Rents have been increasing in much of the US and most of the world. Whenever rents increase we here people bring up rent control as a way to keep rent affordable. Rent control has been implemented in many areas and it doesn’t always have the results that were hoped for. The problem with rent control is that it usually raises rent, which is the opposite of what rent control is intended to do. In fact, most restrictions on rental properties end up raising rent. If you increase the cost to own, buy, or manage rentals, it will most likely raise the cost of rents.
What is rent control?
Rent control is when a city or state or local government puts caps on how high a landlord can raise rents. Los Angeles recently approved a policy where landlords cannot raise the rent more than 10% (this is a combination of 5% a year plus the cost of living increases in the area). They also cannot do a no-cause eviction or they will have to pay three times the rent and $1,411 in relocation fees. California itself has rent control but LA took a step further to make it more restrictive. New York and New Jersey and some other states have rent control in certain cities. Some areas like Boston used to have rent control until state laws made it illegal.
There are many different forms of rent control in many different areas. Many areas also make it harder to evict tenants along with implementing rent control to try and make the rent control measures more effective.
For example: If I own a rental property and the current rent is $1,500 a month but I want to raise the rent to $2,000 a month I may not be able to raise the rent that much on the current tenant if I am in a rent control area. Most rent control laws only apply to current tenants so if I can get the current tenants out, I could raise the rent to $2,000 a month for new tenants.
The cities try to stop this by making no-cause evictions illegal. That means I cannot evict the current tenants if they are paying rent and not violating any other rules, even if their lease is up. There are usually some exceptions to the no-cause evictions like when a landlord decides to sell or move into the property themselves.
How much have rents been increasing?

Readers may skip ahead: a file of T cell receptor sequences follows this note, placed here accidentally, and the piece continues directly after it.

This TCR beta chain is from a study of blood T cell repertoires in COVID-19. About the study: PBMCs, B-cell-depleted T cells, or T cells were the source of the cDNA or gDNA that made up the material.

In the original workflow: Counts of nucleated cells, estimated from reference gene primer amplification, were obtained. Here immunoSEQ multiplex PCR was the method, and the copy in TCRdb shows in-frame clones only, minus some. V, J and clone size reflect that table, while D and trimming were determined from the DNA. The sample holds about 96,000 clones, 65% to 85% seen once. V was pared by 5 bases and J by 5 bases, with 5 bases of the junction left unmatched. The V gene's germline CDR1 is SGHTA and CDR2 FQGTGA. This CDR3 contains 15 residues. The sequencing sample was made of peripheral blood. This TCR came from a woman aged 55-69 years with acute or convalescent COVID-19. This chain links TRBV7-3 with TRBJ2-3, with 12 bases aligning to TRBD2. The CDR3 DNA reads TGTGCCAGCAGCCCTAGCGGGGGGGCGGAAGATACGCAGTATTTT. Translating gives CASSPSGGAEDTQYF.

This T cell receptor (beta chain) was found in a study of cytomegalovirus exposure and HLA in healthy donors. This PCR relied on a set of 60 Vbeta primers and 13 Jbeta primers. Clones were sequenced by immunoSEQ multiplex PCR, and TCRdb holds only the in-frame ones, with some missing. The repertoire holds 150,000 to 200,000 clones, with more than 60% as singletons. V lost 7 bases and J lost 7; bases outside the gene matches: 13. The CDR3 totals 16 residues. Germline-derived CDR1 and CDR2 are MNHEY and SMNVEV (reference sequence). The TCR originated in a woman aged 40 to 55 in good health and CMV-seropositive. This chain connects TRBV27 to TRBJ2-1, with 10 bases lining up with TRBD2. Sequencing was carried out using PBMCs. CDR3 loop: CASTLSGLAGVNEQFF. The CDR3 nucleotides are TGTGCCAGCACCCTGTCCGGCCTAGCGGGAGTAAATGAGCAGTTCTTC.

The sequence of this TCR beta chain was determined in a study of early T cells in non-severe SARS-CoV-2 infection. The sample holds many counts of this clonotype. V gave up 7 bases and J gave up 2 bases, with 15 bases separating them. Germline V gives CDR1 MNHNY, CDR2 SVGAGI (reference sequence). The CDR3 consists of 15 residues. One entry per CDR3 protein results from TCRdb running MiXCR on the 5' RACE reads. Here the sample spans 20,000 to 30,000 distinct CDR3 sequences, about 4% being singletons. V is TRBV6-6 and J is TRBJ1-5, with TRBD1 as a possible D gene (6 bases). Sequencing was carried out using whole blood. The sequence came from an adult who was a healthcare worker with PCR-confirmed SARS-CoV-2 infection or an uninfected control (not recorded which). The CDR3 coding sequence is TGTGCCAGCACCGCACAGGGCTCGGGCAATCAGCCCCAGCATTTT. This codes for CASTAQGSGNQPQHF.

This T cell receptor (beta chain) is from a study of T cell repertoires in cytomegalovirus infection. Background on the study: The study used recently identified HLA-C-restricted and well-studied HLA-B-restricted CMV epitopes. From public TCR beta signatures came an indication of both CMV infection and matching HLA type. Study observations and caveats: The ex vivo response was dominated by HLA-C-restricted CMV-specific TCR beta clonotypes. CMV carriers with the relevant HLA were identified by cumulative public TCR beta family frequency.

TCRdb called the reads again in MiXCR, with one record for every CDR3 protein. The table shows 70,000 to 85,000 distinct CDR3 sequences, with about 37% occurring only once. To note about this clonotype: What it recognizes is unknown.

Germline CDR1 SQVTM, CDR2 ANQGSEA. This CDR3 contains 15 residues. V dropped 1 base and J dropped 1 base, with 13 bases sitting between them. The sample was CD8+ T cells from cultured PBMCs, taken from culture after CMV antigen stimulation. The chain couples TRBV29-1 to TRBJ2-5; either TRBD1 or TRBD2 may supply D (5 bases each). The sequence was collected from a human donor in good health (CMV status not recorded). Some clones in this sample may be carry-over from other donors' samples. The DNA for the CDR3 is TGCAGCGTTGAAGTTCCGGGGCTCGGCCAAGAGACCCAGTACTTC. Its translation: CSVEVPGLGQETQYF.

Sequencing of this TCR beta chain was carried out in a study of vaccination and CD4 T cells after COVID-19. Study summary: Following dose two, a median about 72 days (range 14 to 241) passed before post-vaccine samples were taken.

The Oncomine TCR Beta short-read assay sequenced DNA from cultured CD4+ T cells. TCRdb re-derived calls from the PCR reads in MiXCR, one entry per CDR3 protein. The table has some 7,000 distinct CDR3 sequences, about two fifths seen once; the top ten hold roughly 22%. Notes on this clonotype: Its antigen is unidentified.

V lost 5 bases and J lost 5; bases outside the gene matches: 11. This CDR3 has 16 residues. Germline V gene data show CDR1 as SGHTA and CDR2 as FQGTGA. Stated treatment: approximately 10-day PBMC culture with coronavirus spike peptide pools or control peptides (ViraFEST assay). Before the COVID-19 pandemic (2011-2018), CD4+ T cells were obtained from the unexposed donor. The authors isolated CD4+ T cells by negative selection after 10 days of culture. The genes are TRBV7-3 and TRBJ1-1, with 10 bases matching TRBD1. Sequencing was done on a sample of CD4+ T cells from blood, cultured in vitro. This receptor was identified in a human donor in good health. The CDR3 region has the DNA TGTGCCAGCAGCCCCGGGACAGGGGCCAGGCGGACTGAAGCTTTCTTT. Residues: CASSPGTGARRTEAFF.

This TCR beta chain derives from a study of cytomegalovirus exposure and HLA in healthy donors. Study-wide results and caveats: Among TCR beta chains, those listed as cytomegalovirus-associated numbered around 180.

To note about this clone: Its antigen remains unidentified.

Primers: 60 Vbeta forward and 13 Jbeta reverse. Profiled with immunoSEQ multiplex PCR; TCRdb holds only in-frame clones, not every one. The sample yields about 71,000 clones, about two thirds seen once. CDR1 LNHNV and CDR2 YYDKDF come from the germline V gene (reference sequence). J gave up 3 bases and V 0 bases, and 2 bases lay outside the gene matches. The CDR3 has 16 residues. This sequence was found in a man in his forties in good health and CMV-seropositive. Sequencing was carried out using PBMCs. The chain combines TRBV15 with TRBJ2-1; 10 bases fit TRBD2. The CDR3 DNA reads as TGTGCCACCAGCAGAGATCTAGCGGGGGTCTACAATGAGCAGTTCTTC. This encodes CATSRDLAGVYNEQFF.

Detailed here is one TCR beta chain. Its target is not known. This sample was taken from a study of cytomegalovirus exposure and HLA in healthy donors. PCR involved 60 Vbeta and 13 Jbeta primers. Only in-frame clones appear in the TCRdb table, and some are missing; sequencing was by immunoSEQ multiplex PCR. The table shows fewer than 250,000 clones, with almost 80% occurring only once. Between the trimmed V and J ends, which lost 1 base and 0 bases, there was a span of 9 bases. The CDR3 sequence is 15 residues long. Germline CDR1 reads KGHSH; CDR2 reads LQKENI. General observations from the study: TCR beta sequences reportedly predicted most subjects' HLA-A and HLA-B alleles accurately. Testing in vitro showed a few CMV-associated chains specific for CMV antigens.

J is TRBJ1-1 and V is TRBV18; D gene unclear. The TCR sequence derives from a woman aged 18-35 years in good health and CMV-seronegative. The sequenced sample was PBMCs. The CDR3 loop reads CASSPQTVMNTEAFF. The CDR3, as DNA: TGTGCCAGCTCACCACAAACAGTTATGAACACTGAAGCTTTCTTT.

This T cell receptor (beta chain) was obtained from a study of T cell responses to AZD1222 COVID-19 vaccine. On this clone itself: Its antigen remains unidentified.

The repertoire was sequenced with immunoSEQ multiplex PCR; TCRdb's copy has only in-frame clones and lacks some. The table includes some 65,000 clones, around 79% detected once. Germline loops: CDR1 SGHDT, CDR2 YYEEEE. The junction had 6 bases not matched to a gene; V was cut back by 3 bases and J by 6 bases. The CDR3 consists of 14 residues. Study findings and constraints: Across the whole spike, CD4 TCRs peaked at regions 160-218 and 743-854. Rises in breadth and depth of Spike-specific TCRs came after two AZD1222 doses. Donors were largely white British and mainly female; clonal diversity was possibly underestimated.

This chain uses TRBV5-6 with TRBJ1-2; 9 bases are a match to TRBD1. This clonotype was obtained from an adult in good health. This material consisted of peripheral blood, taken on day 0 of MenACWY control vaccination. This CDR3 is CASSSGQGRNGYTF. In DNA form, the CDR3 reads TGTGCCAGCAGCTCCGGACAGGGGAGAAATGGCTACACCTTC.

Rents have been increasing more recently as inflation has gone up as well. However, rents have not gone up as fast as housing prices over the last 10 years, and rents have not increased much more than inflation during that time either. Rents have been going up but all prices go up over time and I am surprised rents have not gone up higher based on the housing price increase we have seen lately. If the cost to landlords goes up, logically rental will go up as well.
Some might say that many landlords bought years ago when prices were lower, but property taxes and insurance go up when property value increases as well. The cost to repair and maintain properties has increased significantly too as wages have increased in the last few years much more than usual.
Rents are not as high as many publications make them out to be either. I see articles stating rents are above $2,000 a month in the US all the time. When you dive deeply into these states you will see that number is for the top 50 metro areas in the US, not the entire country. Average rents in the entire country are around $1,200 to $1,300 a month, not $2,000 a month. I made a video that goes over those stats bellow:
Why do rent control measures often increase rents?
The intention of rent control is to keep rents lower when they are rising fast in certain areas. Most areas that see rents rising faster than other areas are large cities with little extra housing and high demand. It is thought that keeping the rent increases at reasonable levels will help renters stay in their home or apartment without being forced to leave because rent jumps a ton in one year.
In theory, this sounds great to some people. However, the theory does not always work out how it is intended to in real life. The biggest issue with rent control is that is discourages landlords from buying rentals. When you discourage the purchase or properties to rent, the supply of rentals decreases and supply and demand tells us when there is too little supply, prices often go up. Rent control may slow down the rent increases on some properties, but it increases the rent increases on many others.
As a landlord, I would not want to buy properties in an area with rent control or no-cause evictions. Those restrictions add greatly to my costs and make the properties less appealing to other landlords if I ever decide to sell. In order to incentivize me to buy there, rents would have to be significantly more compared to the purchase price compared to other areas with fewer restrictions.
If I did own properties in that area, you can also bet I would be raising rents every year as much as I could. I currently do not do that in my area because I like to keep my tenants and I think raising rent is necessary once in a while but not every year and not to match going rents exactly. This rent control measure actually tells people it is okay for landlords to raise rent 10% a year and gives them more justification to do so.